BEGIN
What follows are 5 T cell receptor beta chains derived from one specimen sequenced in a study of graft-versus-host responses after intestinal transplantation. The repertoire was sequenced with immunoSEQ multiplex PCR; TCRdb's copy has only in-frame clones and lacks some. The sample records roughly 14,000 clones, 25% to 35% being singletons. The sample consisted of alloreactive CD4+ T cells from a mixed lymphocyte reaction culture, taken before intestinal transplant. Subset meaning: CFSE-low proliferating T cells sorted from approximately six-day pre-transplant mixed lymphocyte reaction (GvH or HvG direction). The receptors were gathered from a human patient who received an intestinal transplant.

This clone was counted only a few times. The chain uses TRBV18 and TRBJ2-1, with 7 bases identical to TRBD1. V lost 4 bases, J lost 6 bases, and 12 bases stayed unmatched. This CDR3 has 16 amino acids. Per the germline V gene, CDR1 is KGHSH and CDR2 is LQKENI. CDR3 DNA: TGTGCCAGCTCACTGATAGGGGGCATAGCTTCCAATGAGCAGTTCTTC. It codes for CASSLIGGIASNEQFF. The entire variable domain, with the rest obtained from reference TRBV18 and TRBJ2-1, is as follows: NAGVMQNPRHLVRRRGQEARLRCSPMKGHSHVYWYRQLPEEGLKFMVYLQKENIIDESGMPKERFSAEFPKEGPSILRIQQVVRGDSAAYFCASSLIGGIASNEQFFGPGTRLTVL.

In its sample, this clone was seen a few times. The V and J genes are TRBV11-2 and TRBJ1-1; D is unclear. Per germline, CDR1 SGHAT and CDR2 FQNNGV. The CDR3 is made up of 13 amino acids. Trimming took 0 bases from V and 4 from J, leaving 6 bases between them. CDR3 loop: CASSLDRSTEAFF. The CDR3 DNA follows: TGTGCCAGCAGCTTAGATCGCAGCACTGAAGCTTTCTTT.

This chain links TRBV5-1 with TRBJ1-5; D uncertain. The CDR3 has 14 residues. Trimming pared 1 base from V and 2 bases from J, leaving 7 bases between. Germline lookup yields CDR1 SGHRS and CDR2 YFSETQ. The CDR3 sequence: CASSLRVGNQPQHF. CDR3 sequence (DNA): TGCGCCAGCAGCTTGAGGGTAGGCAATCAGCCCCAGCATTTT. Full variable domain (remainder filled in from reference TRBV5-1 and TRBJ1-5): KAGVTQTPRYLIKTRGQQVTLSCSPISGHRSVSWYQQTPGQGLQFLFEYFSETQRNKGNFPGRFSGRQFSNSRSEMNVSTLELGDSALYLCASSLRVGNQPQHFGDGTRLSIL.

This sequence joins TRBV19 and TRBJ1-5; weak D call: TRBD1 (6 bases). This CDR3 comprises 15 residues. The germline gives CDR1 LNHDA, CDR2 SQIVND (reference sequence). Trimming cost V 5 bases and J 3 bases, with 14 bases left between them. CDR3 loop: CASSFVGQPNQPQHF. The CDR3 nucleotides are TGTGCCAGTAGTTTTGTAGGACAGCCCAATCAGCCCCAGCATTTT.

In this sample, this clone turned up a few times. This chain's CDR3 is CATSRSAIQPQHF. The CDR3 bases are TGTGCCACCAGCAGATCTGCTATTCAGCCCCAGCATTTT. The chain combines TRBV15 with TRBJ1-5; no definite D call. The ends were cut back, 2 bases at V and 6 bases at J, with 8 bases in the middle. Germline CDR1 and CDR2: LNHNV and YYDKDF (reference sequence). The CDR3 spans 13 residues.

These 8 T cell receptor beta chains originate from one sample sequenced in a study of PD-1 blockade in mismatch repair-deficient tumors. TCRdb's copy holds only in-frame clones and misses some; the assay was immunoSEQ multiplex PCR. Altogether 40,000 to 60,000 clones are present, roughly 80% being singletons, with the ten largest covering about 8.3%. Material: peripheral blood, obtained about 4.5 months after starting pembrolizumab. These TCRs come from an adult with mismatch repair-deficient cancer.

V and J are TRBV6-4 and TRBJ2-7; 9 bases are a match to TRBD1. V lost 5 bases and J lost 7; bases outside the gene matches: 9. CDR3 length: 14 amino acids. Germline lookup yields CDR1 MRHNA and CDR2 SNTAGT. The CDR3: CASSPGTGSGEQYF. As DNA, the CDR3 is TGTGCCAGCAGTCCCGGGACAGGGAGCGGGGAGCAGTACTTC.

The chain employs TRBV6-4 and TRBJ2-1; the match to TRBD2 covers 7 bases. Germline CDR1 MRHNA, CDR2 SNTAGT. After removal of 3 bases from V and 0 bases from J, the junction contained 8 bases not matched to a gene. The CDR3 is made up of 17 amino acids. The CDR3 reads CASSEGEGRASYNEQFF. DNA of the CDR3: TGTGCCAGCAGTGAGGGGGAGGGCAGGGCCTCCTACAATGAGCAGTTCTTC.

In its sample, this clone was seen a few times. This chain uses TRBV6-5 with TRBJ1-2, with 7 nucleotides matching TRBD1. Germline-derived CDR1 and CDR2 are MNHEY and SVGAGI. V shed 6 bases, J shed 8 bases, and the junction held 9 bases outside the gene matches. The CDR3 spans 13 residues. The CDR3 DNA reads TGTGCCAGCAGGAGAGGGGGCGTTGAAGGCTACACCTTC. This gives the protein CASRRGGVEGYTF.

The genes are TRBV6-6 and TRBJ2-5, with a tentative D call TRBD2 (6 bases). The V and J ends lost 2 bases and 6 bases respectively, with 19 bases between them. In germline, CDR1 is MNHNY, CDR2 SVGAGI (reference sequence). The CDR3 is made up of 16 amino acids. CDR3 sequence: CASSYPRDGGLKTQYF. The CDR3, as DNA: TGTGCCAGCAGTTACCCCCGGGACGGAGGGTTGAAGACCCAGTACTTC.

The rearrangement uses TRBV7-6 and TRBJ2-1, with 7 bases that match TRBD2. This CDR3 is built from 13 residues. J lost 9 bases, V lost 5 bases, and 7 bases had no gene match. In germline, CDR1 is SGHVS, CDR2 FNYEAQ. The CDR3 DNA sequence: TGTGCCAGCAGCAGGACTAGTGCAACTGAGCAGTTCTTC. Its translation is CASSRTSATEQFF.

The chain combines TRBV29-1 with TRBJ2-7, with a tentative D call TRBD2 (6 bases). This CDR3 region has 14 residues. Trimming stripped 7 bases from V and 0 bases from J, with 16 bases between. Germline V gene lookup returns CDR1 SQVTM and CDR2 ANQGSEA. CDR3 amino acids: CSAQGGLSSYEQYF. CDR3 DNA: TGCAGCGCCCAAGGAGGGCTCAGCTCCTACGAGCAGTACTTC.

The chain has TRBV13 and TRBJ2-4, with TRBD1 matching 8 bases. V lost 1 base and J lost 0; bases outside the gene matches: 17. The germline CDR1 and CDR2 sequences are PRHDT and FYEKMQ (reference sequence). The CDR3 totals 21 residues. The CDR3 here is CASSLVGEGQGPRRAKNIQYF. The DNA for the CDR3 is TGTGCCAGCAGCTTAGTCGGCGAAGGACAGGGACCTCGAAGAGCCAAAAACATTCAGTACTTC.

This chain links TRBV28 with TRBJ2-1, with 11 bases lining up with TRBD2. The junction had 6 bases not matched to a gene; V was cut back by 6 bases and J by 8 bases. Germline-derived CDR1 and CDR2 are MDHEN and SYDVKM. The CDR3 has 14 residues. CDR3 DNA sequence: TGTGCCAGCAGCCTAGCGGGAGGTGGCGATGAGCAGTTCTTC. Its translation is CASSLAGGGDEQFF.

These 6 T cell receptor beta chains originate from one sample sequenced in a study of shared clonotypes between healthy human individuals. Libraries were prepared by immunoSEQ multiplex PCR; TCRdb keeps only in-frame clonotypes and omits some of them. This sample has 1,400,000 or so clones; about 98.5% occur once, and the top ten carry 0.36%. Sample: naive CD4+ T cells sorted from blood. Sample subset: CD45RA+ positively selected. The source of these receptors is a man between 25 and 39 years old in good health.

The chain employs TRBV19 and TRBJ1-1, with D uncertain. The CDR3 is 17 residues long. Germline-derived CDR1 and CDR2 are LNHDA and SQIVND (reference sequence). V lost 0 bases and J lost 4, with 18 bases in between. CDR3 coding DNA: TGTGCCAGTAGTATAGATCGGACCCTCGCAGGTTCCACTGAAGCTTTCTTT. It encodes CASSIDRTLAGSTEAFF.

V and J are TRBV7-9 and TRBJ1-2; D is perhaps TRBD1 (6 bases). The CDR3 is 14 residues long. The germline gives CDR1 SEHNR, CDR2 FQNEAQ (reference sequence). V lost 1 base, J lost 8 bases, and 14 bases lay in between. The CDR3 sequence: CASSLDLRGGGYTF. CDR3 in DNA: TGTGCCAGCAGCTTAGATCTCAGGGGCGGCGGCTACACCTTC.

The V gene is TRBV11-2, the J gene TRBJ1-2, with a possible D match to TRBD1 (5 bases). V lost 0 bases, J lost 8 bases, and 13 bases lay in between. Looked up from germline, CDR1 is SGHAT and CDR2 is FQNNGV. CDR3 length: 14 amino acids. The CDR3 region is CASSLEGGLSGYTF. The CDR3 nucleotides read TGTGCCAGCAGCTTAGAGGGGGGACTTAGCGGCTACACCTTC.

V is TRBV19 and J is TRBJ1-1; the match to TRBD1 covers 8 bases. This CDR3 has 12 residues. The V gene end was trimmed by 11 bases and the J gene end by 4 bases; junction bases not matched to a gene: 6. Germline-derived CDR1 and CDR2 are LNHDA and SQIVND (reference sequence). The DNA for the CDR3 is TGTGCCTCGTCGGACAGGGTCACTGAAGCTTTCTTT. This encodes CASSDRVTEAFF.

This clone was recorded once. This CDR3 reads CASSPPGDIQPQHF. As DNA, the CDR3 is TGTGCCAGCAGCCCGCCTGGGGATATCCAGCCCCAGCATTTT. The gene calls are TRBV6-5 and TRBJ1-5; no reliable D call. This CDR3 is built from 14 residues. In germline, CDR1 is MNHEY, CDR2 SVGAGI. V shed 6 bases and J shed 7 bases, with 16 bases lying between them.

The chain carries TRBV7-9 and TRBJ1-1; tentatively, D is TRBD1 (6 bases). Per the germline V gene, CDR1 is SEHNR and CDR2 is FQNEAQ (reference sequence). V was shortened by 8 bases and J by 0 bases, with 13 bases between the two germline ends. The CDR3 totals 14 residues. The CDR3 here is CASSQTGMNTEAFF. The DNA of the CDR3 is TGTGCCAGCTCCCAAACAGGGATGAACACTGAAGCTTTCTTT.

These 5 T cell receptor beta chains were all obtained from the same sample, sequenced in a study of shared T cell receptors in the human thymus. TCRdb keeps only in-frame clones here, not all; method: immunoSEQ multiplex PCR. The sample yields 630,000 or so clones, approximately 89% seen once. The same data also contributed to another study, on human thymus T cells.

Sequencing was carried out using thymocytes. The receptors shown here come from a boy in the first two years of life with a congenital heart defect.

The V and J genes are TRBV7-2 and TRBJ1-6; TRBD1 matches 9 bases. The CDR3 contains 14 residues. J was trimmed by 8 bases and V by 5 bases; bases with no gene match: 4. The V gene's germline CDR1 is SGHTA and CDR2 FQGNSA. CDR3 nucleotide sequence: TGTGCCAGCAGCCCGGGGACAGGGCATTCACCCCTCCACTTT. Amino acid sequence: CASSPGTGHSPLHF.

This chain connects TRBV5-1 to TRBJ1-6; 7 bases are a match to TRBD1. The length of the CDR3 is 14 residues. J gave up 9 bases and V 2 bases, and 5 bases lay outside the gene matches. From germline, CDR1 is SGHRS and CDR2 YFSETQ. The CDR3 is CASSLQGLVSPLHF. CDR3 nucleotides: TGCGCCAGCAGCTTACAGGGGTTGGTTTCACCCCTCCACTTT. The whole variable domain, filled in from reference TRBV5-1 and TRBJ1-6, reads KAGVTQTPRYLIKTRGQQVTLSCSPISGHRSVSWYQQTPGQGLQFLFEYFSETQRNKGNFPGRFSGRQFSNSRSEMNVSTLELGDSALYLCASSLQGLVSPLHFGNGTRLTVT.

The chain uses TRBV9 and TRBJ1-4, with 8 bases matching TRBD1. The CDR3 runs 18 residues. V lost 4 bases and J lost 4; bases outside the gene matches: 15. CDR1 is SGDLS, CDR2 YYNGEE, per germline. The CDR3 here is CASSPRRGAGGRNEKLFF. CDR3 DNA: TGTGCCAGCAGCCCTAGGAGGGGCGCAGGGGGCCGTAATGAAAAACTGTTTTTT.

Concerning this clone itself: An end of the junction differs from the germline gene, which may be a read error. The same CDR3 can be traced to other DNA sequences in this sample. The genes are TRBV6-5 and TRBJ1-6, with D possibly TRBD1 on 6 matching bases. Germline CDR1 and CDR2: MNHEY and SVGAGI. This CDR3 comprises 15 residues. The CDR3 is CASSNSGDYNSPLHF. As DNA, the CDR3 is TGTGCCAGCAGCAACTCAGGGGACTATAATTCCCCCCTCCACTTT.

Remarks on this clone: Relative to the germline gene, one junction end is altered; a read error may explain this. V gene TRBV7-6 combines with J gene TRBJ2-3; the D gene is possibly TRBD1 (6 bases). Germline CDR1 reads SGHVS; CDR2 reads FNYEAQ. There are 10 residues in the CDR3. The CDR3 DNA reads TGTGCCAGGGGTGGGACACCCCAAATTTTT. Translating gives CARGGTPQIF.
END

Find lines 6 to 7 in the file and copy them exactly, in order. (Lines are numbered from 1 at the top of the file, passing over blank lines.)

In this sample, this clone turned up a few times. This chain's CDR3 is CATSRSAIQPQHF. The CDR3 bases are TGTGCCACCAGCAGATCTGCTATTCAGCCCCAGCATTTT. The chain combines TRBV15 with TRBJ1-5; no definite D call. The ends were cut back, 2 bases at V and 6 bases at J, with 8 bases in the middle. Germline CDR1 and CDR2: LNHNV and YYDKDF (reference sequence). The CDR3 spans 13 residues.

These 8 T cell receptor beta chains originate from one sample sequenced in a study of PD-1 blockade in mismatch repair-deficient tumors. TCRdb's copy holds only in-frame clones and misses some; the assay was immunoSEQ multiplex PCR. Altogether 40,000 to 60,000 clones are present, roughly 80% being singletons, with the ten largest covering about 8.3%. Material: peripheral blood, obtained about 4.5 months after starting pembrolizumab. These TCRs come from an adult with mismatch repair-deficient cancer.